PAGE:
28. 28. Outcome of GBS patients• Regressive : 90 % of patients making a good recovery, after 2-3 weeks of onset, Recovery, usually beginning 2 to 4 weeks after progression stops starting from the last muscles affected till lower limb ( descending pattern )• Chronic Relapsing: Less than 5% of patients• Mortality: 3-% die from complications as respiratory failure especially in infants
  29. 29. Treatment Hospitalization• 1- General care• 2-- Specific treatment• 3- complication treatment
  30. 30. Treatment• Hospitalization : i- Must be treated in a hospital, never at home ii- because of a risk of sudden onset of cardiac or respiratory arrest iii- any hospital ? No, it must be a hospital have a pediatrics ICUHospitalization is continued until the childs condition has clearly stabilized.
  31. 31. General care• i- bed sores ii-bowel care iii- nutrition care• monitoring of vital signs –Nursing care –Repeated spirometries –Bowel and bladder care –Tube feeding –Care for bed sores –Ventilatory support if required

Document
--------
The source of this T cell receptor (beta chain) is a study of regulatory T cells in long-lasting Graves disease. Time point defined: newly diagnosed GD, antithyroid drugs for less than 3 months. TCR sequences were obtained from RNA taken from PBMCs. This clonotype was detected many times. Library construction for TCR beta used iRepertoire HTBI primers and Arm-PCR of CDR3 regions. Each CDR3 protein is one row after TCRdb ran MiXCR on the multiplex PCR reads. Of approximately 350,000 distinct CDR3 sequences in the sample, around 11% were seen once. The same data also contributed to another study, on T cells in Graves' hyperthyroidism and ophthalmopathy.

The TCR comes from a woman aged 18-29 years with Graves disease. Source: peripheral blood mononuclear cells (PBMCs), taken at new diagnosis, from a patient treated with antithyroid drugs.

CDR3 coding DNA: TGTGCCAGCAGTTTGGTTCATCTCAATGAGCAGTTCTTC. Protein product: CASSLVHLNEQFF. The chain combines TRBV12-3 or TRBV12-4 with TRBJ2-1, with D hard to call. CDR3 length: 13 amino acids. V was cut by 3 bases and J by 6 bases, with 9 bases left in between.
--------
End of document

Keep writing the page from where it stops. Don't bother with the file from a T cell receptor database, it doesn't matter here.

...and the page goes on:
32. 32. Specific treatment• i- IV immunoglobin: 2 gm/kg treatment *at a dose of 0.4 g/kg/day for 5 consecutive days or * 1gm/kg/day for 2 days• ii- plasmapheresis: 5 exchanges of 50 ml plasma/ kg on alternate days ( 10 days course).• iii- both i and ii
  33. 33. complication treatment: i- artificial respiration for respiratory failure ii- muscular pain: pain killer as NSAI iii- chronic relapsing: trial of immunosupprive drugs or corticosteroid
  34. 34. Need for intensive care (PICU) - Flaccid quadriparesis - Rapidly progressive weakness - Reduced vital capacity (≤20 mL/kg) - Bulbar palsy - Autonomic cardiovascular instabilityNeed for assisted ventilation — Approximately 20 percent of children with GBS require mechanical ventilation for respiratory failure